The term “non-load-bearing anatomical site,” as used herein, refers to an anatomical site that does not ordinarily support body weight. For example, the arms are generally non-load-bearing anatomical sites, unless a subject uses his arms to support body weight, such as in the event of a fall where the subject uses his arms to brace the impact. Another example of a non-load-bearing anatomical site is the head, and more particularly the forehead.

The term “acceleration response data,” as used herein, refers to the measurement of raw acceleration versus time. Acceleration response data is produced by each accelerometer in response to an applied shock wave to the body, for example, after the subject completes a heel strike.

The term “force plate,” as used herein, refers to an apparatus comprising sensors capable of measuring an applied force. Suitable force plates are commercially available, for example, from Advanced Mechanical Technology, Inc. (Watertown, Mass.). In a specific embodiment of the invention, the force plate is capable of measuring vertical ground reaction force generated by a heel strike.

The term “vertical ground reaction force data,” as used herein, refers to a reaction force generated in response to an applied force. Consistent with Newton's Third Law, for every action there is an equal and opposite reaction. Thus, for example, when a subject strikes a force plate with his or her heel, a ground reaction force is generated. The force plate can capture this ground reaction force in vertical, horizontal, and lateral directions. In one embodiment of the invention, the vertical ground reaction force is measured and the vertical ground reaction force data is used to determine a bone damping value.

The term “heel strike,” as used herein, refers to the act of striking a surface, such as a force plate, with the heel of the foot. For example, a subject can produce a heel strike by stepping or stomping on a force plate.

The term “reference value,” as used herein, refers to an average bone damping value obtained from normal, healthy subjects. In one embodiment, the reference value for bone damping is a range of from about 18 to about 30. In another embodiment, the reference value is a range of from about 20 to about 27. In yet another embodiment, the reference value is a range of from about 22 to about 26. In yet another embodiment, the reference value for bone damping is about 24.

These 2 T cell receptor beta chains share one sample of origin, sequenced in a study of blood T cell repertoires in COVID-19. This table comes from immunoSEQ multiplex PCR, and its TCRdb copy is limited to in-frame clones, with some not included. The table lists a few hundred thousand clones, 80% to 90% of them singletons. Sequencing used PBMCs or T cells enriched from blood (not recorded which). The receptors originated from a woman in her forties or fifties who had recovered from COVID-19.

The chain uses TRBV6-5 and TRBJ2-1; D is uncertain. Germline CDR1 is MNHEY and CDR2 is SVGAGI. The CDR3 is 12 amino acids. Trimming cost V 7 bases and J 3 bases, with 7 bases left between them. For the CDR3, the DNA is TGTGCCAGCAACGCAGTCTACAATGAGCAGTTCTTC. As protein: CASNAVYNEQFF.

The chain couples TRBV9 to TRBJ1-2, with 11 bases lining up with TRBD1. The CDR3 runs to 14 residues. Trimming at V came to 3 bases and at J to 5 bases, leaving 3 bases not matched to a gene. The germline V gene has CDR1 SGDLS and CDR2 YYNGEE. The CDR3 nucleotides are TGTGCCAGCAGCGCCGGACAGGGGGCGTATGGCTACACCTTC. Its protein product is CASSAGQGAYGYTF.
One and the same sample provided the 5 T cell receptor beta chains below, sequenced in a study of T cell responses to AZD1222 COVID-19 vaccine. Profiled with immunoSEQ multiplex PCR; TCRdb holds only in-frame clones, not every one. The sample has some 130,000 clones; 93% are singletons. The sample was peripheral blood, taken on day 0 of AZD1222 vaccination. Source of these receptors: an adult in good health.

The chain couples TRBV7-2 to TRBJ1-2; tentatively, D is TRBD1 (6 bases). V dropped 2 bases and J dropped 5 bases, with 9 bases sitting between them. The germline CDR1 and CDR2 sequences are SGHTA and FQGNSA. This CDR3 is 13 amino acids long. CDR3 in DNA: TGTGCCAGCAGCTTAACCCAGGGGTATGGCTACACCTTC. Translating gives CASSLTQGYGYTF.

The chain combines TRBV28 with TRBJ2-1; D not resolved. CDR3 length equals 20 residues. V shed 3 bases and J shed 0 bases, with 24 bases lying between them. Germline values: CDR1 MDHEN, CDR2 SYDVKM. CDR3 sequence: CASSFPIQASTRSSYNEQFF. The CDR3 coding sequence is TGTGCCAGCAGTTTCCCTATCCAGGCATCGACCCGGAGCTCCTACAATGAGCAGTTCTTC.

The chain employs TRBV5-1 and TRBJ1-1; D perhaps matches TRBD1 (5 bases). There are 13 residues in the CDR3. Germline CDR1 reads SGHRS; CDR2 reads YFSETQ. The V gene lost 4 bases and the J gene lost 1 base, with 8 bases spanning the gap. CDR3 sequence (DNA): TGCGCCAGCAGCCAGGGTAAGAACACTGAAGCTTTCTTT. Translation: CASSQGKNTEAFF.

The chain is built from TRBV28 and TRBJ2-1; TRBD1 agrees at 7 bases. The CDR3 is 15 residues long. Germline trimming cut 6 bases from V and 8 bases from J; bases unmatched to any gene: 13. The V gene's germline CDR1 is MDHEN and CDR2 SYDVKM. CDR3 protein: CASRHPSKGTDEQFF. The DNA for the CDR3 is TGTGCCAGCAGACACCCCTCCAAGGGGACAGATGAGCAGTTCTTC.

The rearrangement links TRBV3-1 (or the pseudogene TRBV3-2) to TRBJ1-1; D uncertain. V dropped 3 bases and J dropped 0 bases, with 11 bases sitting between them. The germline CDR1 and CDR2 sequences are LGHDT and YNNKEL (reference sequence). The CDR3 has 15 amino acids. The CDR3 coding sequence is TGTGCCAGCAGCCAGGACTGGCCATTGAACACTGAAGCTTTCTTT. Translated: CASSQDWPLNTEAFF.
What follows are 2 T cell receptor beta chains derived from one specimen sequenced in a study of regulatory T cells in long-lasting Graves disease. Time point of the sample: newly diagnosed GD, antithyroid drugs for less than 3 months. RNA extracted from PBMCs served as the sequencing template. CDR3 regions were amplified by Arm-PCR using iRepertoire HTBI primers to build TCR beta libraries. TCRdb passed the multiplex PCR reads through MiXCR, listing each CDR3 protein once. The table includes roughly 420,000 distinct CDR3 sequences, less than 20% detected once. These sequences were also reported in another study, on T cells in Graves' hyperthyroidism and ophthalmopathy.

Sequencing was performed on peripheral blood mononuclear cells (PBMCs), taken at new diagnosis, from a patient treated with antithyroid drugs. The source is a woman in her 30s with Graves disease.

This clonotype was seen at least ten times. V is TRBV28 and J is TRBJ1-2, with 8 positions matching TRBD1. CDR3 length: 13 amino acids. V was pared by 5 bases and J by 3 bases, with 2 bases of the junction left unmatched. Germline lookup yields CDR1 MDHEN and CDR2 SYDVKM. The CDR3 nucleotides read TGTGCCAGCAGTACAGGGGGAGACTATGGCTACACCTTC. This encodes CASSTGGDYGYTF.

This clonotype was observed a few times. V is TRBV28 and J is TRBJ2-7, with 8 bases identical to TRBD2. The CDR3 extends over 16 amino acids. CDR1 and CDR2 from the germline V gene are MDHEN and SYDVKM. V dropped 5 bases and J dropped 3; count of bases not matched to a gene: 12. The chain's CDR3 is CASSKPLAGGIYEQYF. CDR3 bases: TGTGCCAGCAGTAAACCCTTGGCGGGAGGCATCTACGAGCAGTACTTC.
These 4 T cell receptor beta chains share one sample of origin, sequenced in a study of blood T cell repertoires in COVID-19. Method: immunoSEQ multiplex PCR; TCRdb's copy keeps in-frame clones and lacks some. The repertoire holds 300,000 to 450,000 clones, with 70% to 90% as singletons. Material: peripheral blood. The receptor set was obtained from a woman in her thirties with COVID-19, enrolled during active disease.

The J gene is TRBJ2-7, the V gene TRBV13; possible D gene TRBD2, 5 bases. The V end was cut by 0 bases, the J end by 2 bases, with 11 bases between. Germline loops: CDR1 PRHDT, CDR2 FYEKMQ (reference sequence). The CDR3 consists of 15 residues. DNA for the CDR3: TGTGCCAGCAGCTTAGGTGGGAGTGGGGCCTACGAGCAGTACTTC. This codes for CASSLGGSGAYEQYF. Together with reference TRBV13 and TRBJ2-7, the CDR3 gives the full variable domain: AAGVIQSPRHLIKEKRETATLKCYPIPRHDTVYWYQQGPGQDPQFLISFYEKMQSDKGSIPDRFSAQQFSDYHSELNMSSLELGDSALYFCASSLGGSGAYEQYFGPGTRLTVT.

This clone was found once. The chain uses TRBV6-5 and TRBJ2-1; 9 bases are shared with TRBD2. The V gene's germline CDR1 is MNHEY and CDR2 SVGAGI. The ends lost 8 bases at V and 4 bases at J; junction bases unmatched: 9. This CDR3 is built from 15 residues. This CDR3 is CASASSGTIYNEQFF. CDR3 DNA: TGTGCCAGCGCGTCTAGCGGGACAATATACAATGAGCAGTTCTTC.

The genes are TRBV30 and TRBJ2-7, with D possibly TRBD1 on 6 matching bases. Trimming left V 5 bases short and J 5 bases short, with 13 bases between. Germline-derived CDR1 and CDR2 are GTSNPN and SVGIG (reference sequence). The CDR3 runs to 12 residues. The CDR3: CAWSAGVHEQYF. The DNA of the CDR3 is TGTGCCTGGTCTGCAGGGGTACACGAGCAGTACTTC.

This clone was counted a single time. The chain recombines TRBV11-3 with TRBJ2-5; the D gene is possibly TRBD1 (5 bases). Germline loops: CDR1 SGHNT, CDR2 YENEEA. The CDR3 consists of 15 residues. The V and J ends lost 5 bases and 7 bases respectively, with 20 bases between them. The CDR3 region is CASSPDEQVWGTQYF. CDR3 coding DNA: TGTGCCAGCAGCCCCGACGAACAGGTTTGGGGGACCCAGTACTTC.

Computer System for Assessing Dynamic Bone Quality

In one embodiment of the invention, a computer system 1 for assessing dynamic bone quality is provided, the system comprising: a memory 2 that stores executable instructions; a central processing unit (CPU) 4 capable of accessing the memory and executing the instructions to provide an output; and a receiver 6 for receiving data input and transmitting it to the CPU 4; wherein the receiver 6 is operably connected to: (1) a plurality of accelerometers 8, each accelerometer adapted to contact an exterior surface of a human subject at a load-bearing anatomical site of the subject and to receive input from each point of contact comprising acceleration response data; and (2) a force plate 12 adapted to receive input comprising vertical ground reaction force data provided by a heel strike on the force plate; wherein the CPU 4 executes the instructions to process the input data transmitted from the receiver 6 to provide the output as a bone damping value (see, for example, FIG. 3). Suitable load-bearing anatomical sites include, but are not limited to, the tibias, the femurs, and the vertebrae.

In another embodiment of the invention, the receiver 6 is operably connected to at least one accelerometer 10 adapted to contact an exterior surface of the subject at a non-load-bearing anatomical site of the subject. Suitable non-load-bearing anatomical sites include, but are not limited to, the head and forehead.

In one embodiment of the invention, the executable instructions comprise performing algorithms on the acceleration response data and the vertical ground reaction force data in order to determine a bone damping value, the algorithms selected from the group consisting Fast Fourier Transform (FFT), transfer function, and Frequency Response Function (FRF).

Many varieties of accelerometers are known in the art and suitable for use in the present invention. Indeed, any accelerometer capable of measuring acceleration response and transmitting acceleration response data from load-bearing and non-load-bearing anatomical sites may be used. In a specific embodiment, the accelerometers (located at either load-bearing or non-load-bearing anatomical sites) are selected from the group consisting of wired accelerometers, wireless accelerometers, MEMS based nano-accelerometers, and combinations thereof. In a more specific embodiment, the accelerometers are wireless MEMS based nano-accelerometers (see, for example, FIG. 4, illustrating a wireless embodiment of the computer system).

Method for Assessing Dynamic Bone Quality

In another embodiment of the invention, a method for assessing dynamic bone quality in a human subject is provided, the method comprising the steps of:

(a) contacting at least one accelerometer to an exterior surface of a human subject at a load-bearing anatomical site of the subject;

(b) directing the subject to strike a heel on a force plate;

(c) measuring vertical ground reaction force due to the heel strike;

(d) measuring an acceleration response at each of the accelerometers;